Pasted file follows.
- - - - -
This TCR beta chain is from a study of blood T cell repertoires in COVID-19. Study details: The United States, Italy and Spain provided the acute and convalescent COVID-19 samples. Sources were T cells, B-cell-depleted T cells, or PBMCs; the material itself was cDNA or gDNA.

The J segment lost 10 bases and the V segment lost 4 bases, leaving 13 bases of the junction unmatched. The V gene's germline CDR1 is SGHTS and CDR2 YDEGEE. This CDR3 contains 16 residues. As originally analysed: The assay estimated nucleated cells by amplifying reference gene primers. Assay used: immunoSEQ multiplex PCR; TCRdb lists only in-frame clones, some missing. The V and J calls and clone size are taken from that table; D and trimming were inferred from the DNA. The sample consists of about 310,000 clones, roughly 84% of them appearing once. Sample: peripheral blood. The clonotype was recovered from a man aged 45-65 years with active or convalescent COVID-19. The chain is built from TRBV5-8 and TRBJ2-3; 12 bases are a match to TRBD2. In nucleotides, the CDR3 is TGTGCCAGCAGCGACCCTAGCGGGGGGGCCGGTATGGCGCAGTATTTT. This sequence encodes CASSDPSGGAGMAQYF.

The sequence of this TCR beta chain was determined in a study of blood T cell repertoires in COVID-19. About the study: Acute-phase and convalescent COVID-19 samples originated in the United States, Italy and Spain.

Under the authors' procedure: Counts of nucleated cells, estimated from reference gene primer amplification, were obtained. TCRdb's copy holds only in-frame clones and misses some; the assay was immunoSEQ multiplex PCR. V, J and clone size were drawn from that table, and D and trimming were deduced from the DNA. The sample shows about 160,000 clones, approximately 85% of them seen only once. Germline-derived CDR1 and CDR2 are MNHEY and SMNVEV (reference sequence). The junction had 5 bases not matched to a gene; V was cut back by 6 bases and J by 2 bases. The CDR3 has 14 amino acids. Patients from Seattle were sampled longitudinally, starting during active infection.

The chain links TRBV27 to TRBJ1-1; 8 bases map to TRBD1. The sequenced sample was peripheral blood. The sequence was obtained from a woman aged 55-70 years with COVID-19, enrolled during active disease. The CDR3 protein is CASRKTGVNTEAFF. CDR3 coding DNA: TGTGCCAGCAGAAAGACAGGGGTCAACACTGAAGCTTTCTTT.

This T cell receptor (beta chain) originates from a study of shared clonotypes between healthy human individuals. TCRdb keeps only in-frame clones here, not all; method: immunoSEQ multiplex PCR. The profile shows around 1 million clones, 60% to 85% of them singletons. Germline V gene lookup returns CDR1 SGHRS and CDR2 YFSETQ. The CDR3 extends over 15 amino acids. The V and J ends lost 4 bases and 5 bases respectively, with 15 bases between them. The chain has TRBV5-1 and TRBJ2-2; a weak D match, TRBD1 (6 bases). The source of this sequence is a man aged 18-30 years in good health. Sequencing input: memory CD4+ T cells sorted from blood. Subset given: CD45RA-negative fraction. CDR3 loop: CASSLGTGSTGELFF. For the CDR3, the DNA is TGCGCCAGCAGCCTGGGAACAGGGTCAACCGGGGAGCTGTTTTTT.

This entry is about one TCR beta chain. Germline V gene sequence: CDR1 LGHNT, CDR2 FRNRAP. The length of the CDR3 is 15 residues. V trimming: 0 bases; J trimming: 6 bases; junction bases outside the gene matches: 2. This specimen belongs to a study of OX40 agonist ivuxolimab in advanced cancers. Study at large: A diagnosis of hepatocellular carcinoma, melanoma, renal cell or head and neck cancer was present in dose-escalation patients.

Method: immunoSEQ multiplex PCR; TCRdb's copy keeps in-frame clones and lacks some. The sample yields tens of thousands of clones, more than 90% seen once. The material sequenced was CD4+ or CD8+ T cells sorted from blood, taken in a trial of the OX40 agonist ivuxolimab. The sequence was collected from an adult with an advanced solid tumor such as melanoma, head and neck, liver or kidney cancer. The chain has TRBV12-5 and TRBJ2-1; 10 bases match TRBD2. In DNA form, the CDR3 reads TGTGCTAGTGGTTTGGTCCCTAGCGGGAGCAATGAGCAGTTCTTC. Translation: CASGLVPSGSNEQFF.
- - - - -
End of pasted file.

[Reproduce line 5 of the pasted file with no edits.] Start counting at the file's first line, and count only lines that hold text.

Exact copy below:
The chain links TRBV27 to TRBJ1-1; 8 bases map to TRBD1. The sequenced sample was peripheral blood. The sequence was obtained from a woman aged 55-70 years with COVID-19, enrolled during active disease. The CDR3 protein is CASRKTGVNTEAFF. CDR3 coding DNA: TGTGCCAGCAGAAAGACAGGGGTCAACACTGAAGCTTTCTTT.